Well, read it until the end and you will find out. In any matter, it is a good story!

Once again I went off to the local gym and once again, I failed to get a membership to train and lost the monthly fee they charge, the Club, where the local gym is located. Since my Arabic isn’t good enough to sort out the paper work, I asked a couple of guys in the queue, if they spoke English. Nobody did, b ...

Read More →

An Explorer Learning Arabic; The Swedish idiot ...

Published October 9th, 2011

Part six; An explorer Learning Arabic in the year of 2009

I feel more amazed than upset. This nasty incident happens in every country in the world, but, the reasons it happened in Sanaa, Yemen, are two. First, the major reason, I am in Yemen, the unlikeliest place I thought it would happen. Best of the best when it comes to the quality of people. Two, I am very naive and always trust people. But the more I think about the whole drama, I realize how good he was and how I did everything wrong and should have seen the warning signs early on in our very common conversation. How much did I loose?

Well, read it until the end and you will find out. In any matter, it is a good story!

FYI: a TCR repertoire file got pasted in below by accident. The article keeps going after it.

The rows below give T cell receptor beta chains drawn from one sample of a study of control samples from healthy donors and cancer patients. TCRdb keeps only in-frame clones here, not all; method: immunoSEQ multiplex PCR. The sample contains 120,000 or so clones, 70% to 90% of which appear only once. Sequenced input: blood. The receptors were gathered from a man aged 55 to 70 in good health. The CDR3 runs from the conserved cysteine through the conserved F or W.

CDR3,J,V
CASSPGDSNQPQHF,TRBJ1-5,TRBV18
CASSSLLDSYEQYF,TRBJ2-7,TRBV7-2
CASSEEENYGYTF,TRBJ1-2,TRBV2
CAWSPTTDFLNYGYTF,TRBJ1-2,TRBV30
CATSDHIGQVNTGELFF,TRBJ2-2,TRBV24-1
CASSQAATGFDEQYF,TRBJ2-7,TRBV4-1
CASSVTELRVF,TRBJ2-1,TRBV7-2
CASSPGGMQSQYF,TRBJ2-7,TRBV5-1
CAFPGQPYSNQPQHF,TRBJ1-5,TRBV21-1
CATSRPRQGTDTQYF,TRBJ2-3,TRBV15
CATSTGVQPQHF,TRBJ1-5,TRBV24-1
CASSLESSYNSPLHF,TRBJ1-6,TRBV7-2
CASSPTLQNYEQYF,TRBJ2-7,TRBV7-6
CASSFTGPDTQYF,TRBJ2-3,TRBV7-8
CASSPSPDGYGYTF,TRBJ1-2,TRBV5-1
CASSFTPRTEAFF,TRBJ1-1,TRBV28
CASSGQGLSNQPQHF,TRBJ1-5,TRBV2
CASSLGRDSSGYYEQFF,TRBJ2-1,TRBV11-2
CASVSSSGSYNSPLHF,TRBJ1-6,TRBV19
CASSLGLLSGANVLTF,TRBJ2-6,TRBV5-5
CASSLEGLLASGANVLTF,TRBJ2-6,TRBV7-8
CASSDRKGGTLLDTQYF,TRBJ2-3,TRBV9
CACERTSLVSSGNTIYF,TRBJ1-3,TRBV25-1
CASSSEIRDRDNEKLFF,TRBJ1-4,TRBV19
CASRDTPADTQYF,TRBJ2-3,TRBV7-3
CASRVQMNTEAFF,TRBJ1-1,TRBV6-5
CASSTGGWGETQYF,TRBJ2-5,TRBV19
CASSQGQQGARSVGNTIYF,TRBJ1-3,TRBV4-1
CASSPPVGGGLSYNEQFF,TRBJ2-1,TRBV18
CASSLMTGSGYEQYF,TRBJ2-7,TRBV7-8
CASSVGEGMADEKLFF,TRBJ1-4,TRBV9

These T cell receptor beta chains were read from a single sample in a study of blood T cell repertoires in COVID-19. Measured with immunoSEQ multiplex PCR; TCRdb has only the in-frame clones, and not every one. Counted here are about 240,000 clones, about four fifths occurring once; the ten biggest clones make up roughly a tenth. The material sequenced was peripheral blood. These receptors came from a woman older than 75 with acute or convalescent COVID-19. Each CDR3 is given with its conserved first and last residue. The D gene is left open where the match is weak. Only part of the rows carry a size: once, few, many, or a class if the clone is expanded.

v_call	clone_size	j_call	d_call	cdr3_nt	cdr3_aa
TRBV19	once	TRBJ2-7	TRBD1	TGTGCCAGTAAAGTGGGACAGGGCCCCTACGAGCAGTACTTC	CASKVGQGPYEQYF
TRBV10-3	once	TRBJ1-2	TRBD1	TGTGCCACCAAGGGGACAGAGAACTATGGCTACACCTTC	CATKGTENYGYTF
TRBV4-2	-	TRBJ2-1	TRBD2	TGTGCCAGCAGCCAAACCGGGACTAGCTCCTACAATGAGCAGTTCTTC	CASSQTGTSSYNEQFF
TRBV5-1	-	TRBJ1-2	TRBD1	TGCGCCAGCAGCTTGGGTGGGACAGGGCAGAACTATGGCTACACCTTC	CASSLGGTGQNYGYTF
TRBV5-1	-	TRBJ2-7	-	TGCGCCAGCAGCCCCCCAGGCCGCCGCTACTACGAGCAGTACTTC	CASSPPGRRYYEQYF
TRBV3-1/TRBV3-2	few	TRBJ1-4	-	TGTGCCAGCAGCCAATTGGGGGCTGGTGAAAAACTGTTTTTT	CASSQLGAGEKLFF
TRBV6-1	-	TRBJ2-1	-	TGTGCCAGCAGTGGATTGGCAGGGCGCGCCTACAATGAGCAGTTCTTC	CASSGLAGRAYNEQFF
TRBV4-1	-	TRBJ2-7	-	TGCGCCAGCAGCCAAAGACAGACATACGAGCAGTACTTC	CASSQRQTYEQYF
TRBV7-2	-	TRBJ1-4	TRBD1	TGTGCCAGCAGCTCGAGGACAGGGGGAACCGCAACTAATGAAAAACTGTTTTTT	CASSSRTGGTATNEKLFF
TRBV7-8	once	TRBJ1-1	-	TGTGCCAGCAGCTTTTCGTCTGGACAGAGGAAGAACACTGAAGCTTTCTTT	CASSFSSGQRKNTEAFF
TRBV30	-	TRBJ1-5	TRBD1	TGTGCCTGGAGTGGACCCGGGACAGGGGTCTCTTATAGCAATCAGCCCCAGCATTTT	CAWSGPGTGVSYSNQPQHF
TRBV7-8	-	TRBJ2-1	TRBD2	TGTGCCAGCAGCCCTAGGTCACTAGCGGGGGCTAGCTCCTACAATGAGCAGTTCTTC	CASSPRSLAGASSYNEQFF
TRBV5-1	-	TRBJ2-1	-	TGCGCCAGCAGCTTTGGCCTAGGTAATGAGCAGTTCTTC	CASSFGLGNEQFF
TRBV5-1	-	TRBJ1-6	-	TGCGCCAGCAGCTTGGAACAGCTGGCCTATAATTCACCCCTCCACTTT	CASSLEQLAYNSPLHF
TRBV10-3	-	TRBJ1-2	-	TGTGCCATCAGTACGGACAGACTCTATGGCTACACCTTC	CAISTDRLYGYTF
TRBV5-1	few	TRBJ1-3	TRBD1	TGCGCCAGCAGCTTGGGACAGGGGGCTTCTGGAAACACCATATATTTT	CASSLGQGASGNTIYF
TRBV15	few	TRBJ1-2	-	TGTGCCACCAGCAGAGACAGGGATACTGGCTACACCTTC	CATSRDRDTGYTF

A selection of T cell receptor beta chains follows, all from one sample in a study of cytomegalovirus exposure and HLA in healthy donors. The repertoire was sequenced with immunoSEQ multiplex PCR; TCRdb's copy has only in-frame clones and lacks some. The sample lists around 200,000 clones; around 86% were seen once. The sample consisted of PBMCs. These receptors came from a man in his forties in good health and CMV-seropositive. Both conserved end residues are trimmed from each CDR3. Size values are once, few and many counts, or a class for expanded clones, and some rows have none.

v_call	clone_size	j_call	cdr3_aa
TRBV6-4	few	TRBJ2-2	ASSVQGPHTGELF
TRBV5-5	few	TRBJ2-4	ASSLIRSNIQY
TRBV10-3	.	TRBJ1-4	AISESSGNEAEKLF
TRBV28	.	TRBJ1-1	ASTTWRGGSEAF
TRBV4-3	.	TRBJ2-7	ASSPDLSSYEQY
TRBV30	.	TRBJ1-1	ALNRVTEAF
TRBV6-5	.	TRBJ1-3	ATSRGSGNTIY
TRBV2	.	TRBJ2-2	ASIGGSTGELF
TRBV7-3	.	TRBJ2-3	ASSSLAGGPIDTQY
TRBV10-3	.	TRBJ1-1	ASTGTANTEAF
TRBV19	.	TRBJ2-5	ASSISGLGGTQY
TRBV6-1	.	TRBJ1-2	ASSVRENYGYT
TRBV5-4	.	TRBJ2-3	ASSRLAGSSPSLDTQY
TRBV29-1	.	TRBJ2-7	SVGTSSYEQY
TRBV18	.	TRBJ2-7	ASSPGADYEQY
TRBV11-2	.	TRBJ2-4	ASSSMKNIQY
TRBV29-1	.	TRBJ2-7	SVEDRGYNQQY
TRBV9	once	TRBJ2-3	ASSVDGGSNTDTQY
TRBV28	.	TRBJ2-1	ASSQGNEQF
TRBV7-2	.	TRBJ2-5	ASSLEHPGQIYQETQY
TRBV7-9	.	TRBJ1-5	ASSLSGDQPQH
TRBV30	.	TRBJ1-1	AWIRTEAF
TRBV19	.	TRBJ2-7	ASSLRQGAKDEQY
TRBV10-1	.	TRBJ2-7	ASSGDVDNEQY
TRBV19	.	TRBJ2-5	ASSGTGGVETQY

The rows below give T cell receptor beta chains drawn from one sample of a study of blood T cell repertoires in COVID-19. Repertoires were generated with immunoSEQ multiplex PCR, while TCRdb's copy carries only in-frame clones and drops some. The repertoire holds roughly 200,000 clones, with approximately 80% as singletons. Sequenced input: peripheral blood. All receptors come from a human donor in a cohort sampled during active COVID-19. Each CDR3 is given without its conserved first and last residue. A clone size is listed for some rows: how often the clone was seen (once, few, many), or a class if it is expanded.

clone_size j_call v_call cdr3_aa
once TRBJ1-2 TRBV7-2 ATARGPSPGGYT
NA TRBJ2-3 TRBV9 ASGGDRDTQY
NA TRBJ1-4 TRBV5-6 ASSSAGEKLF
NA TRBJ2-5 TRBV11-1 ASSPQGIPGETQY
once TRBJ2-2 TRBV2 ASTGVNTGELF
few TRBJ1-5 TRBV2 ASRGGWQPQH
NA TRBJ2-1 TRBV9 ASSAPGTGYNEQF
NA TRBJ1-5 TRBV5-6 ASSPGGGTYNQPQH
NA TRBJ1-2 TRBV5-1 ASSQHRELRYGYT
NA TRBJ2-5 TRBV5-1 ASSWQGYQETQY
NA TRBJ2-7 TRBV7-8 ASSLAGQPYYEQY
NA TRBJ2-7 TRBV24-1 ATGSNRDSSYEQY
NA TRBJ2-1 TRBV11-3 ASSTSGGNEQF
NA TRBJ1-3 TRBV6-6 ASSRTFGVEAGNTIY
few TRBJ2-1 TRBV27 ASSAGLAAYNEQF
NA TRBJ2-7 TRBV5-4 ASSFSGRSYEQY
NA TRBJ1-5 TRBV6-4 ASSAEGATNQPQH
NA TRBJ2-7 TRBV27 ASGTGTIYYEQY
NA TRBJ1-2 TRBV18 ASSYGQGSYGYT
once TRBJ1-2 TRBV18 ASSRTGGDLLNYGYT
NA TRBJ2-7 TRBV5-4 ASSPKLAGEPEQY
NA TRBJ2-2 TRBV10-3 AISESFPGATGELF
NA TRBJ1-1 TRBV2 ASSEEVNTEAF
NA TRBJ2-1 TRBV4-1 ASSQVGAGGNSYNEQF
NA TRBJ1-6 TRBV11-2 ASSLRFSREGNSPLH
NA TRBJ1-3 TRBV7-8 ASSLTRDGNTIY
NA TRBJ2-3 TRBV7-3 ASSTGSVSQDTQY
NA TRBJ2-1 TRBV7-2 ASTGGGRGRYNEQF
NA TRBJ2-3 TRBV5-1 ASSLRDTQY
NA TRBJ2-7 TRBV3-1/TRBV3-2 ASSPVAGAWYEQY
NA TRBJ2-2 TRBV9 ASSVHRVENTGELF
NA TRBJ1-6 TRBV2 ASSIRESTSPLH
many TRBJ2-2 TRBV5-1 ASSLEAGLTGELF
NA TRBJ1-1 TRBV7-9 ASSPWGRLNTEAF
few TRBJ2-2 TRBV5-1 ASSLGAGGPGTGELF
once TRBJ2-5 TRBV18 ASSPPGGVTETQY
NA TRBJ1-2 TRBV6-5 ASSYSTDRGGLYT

Once again I went off to the local gym and once again, I failed to get a membership to train and lost the monthly fee they charge, the Club, where the local gym is located. Since my Arabic isn’t good enough to sort out the paper work, I asked a couple of guys in the queue, if they spoke English. Nobody did, b ...

Read More →

An Explorer Learning Arabic; Salta, The Yemeni ...

Published October 8th, 2011

Part five; An explorer Learning Arabic in the year of 2009

“Hal andarah salta?” I asked the owner, Ahmed, and he nodded and said something like: “Mumtaz salta!”

So I just walked into a hole in a wall, sat down at the back of the room, next to a big poster of the president Ali Abdullah Saleh who was gazing kindly down at the hungry lot of Sunday eaters. The restaurant was kind of closing up, it was midday Friday and the big prayer day for all our globes Moslem’s. Traditionally dressed Yemenis hurried past the restaurant, bags of kat in their hands and the jambiyya polished and tucked down in the belt and the muezzins were already calling. A couple of beggars passed by, the owner gave one of them a cup of chai, (tea) a coupe of flat breads and sent him on his way. This particular beggar sleeps just outside the school and I give him an orange on and off and some change. It makes me feel good and he looks happier. For a moment. And that is enough for me. Because the fact is that people w ...